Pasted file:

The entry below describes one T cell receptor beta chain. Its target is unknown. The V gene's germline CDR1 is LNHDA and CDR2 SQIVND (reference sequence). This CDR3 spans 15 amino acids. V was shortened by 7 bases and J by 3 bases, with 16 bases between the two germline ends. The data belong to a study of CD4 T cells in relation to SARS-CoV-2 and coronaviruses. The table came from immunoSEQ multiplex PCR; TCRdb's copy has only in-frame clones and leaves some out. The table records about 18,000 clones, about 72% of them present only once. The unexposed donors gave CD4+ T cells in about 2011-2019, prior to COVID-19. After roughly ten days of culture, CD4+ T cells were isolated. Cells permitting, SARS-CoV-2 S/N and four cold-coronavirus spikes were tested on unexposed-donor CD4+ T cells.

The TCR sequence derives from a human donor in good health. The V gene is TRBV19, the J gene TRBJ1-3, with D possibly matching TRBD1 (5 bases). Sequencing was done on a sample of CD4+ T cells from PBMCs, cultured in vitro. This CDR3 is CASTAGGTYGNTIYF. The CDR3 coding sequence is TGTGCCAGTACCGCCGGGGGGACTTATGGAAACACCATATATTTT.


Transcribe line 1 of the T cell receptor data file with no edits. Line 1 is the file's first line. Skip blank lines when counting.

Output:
The entry below describes one T cell receptor beta chain. Its target is unknown. The V gene's germline CDR1 is LNHDA and CDR2 SQIVND (reference sequence). This CDR3 spans 15 amino acids. V was shortened by 7 bases and J by 3 bases, with 16 bases between the two germline ends. The data belong to a study of CD4 T cells in relation to SARS-CoV-2 and coronaviruses. The table came from immunoSEQ multiplex PCR; TCRdb's copy has only in-frame clones and leaves some out. The table records about 18,000 clones, about 72% of them present only once. The unexposed donors gave CD4+ T cells in about 2011-2019, prior to COVID-19. After roughly ten days of culture, CD4+ T cells were isolated. Cells permitting, SARS-CoV-2 S/N and four cold-coronavirus spikes were tested on unexposed-donor CD4+ T cells.